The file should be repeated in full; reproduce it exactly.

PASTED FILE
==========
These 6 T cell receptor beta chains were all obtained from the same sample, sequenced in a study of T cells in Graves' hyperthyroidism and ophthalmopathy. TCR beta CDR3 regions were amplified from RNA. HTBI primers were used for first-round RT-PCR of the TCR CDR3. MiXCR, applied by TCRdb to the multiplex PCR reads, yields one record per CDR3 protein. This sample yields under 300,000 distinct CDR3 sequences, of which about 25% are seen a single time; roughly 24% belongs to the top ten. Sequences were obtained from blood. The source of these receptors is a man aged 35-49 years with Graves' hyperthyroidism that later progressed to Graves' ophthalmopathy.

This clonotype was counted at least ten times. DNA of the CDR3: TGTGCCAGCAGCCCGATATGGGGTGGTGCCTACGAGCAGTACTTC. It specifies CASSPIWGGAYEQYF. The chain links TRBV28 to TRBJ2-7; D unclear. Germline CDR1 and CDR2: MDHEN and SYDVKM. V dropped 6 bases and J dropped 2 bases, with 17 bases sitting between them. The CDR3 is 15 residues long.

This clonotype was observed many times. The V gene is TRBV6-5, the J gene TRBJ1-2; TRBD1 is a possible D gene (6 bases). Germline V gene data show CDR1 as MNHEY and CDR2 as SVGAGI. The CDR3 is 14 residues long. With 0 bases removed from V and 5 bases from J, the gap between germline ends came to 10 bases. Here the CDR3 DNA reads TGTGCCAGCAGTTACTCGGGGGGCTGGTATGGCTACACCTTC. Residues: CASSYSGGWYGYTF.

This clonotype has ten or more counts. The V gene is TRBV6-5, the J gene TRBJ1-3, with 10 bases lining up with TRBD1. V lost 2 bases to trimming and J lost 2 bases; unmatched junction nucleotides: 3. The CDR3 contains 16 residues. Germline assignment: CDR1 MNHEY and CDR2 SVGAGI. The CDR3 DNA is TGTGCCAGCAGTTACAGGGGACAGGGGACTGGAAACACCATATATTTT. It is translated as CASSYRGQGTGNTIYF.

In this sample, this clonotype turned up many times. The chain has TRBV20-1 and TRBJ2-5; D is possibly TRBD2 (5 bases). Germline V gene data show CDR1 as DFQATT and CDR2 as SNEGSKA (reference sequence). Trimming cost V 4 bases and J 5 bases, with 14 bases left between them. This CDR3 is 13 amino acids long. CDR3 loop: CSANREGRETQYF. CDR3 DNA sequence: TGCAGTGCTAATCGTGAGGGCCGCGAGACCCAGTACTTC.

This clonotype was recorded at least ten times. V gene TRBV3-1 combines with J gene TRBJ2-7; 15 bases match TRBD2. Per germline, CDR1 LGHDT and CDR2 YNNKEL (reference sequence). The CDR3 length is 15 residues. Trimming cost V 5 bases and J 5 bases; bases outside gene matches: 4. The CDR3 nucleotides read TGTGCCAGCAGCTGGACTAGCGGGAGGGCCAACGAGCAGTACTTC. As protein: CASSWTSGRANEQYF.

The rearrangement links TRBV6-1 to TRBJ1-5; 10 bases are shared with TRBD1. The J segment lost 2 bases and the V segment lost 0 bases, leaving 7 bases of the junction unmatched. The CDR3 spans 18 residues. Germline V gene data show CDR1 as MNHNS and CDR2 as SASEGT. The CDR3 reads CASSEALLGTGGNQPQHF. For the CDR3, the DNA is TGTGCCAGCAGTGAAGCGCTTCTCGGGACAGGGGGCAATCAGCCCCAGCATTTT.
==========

These 6 T cell receptor beta chains were all obtained from the same sample, sequenced in a study of T cells in Graves' hyperthyroidism and ophthalmopathy. TCR beta CDR3 regions were amplified from RNA. HTBI primers were used for first-round RT-PCR of the TCR CDR3. MiXCR, applied by TCRdb to the multiplex PCR reads, yields one record per CDR3 protein. This sample yields under 300,000 distinct CDR3 sequences, of which about 25% are seen a single time; roughly 24% belongs to the top ten. Sequences were obtained from blood. The source of these receptors is a man aged 35-49 years with Graves' hyperthyroidism that later progressed to Graves' ophthalmopathy.

This clonotype was counted at least ten times. DNA of the CDR3: TGTGCCAGCAGCCCGATATGGGGTGGTGCCTACGAGCAGTACTTC. It specifies CASSPIWGGAYEQYF. The chain links TRBV28 to TRBJ2-7; D unclear. Germline CDR1 and CDR2: MDHEN and SYDVKM. V dropped 6 bases and J dropped 2 bases, with 17 bases sitting between them. The CDR3 is 15 residues long.

This clonotype was observed many times. The V gene is TRBV6-5, the J gene TRBJ1-2; TRBD1 is a possible D gene (6 bases). Germline V gene data show CDR1 as MNHEY and CDR2 as SVGAGI. The CDR3 is 14 residues long. With 0 bases removed from V and 5 bases from J, the gap between germline ends came to 10 bases. Here the CDR3 DNA reads TGTGCCAGCAGTTACTCGGGGGGCTGGTATGGCTACACCTTC. Residues: CASSYSGGWYGYTF.

This clonotype has ten or more counts. The V gene is TRBV6-5, the J gene TRBJ1-3, with 10 bases lining up with TRBD1. V lost 2 bases to trimming and J lost 2 bases; unmatched junction nucleotides: 3. The CDR3 contains 16 residues. Germline assignment: CDR1 MNHEY and CDR2 SVGAGI. The CDR3 DNA is TGTGCCAGCAGTTACAGGGGACAGGGGACTGGAAACACCATATATTTT. It is translated as CASSYRGQGTGNTIYF.

In this sample, this clonotype turned up many times. The chain has TRBV20-1 and TRBJ2-5; D is possibly TRBD2 (5 bases). Germline V gene data show CDR1 as DFQATT and CDR2 as SNEGSKA (reference sequence). Trimming cost V 4 bases and J 5 bases, with 14 bases left between them. This CDR3 is 13 amino acids long. CDR3 loop: CSANREGRETQYF. CDR3 DNA sequence: TGCAGTGCTAATCGTGAGGGCCGCGAGACCCAGTACTTC.

This clonotype was recorded at least ten times. V gene TRBV3-1 combines with J gene TRBJ2-7; 15 bases match TRBD2. Per germline, CDR1 LGHDT and CDR2 YNNKEL (reference sequence). The CDR3 length is 15 residues. Trimming cost V 5 bases and J 5 bases; bases outside gene matches: 4. The CDR3 nucleotides read TGTGCCAGCAGCTGGACTAGCGGGAGGGCCAACGAGCAGTACTTC. As protein: CASSWTSGRANEQYF.

The rearrangement links TRBV6-1 to TRBJ1-5; 10 bases are shared with TRBD1. The J segment lost 2 bases and the V segment lost 0 bases, leaving 7 bases of the junction unmatched. The CDR3 spans 18 residues. Germline V gene data show CDR1 as MNHNS and CDR2 as SASEGT. The CDR3 reads CASSEALLGTGGNQPQHF. For the CDR3, the DNA is TGTGCCAGCAGTGAAGCGCTTCTCGGGACAGGGGGCAATCAGCCCCAGCATTTT.